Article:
JMG got it down pretty much, the painful and gluten effects from eating it should clear up in a month, damage symptoms you might notice some differences as early as 2-4months but most do not noticed major improvements til about 6 months to a year. I have been gluten-free for over 3 years all my villi have healed according to the doctor on my last scope. It is very important to not cheat and avoid any kind of CC as it can set you back weeks or months. I would suggest a whole foods only diet for the first month or two, no dairy, simple stews, soups, etc. make for easy to digest and simple meals. Check out the 101 thread for some good information. PS a new combo crockpot, steamer, rice cooker combo and liners for a crock pot will be a life saver for making simple meals and easy clean ups. Quick cook microwave ware will also be handy making sure you have gluten-free cooked meals if you can not get new cookware immediately. I normally suggest cleaning out the entire house, scrubbing down knobs, handles, on the drawers, sink, fridge, cubbards etc. throw out condiment jars, checking ingredients on everything in the house including your hygiene and makeup. Putting in drawer organizers for new utensils, throwing out scratched glass, teflon, plastic, and steel cookware. Throwing out any Tupperware, and cutting boards, some utensils that can not be cleaned well. Some times you can save cast iron and stainless steel cook ware if you can run it in your ovens cleaning cycle over 600F. Gluten is a protein like blood if you can not clean a item where a CSI team will not find it give it up, it is not a germ that can be killed with disinfectant. I use freezer paper for clean prep surfaces, also makes clean up a breeze, I tend to use gloves alot also when fixing foods,

Hi Allie and welcome First off, I know 3 years was a long wait, but at 17 you've figured out celiac way before many people do. That should make a big impact on minimising its effects and helping you with the diet, so, bizarrely enough, congratulations! A lot of good advice has been brought together in this thread: Don't worry that your symptoms are bad now. As you follow the diet your body will begin healing itself and you're still very young so hopefully this will go really smoothly. Think in terms of the next 6 months rather than weeks however, recovery will likely take a little time. Eat as healthily as you can, lots of whole foods and try to avoid the gluten free processed substitutes as your digestive system needs all the help it can get at this moment. You may want to avoid dairy as well for now and think about reintroducing it later. This site has been really helpful to me and others. I hope you find it just as useful. Best of luck! ps, your increased reaction to gluten during the challenge phase was perfectly normal. Many find that reintroducing it much worse than the initial affects and take some time to get over the challenge. That's why you'll see lots of posts here urging folks to 'stay on gluten' till their testing is complete! PPS( ) Inasmuch as your post can convey emotion, your's seemed positive Stay that way! At times the diet can be a bit isolating and some friends and family may struggle to understand. I'm sure it will be difficult at times making good choices and staying vigilant when everyone around you doesn't have to think twice. Stick with it, your health is paramount and it will be worthwhile. In time your good friends will get it and those that don't aren't worth worrying about. There are great foods you can eat and if not, learn to cook them yourself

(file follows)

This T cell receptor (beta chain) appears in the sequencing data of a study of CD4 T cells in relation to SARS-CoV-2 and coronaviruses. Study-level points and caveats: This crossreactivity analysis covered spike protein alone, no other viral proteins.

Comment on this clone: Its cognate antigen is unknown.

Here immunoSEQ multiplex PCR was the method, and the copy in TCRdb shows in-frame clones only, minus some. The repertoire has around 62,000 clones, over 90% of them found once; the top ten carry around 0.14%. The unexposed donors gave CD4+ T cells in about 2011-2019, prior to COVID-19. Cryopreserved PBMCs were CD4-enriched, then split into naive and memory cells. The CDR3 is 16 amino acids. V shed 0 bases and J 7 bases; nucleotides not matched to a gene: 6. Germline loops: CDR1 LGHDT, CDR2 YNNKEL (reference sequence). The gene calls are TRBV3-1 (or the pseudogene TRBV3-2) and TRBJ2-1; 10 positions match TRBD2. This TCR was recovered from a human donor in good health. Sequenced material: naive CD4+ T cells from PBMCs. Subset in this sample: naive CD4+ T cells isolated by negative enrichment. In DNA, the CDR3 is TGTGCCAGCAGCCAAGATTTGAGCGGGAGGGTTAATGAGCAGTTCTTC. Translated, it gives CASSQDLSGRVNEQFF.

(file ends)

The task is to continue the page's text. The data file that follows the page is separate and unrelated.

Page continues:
Hi! My daughter is 19 was diagnosed at age 16. It took about 12-18 month s for her to fully heal from the damage and feel "normal" again. Also because of the damage done she had reactions to dairy, so you may want to try no or minimum dairy until youre fully healed. Just a suggestion. Hope you start feeling well soon!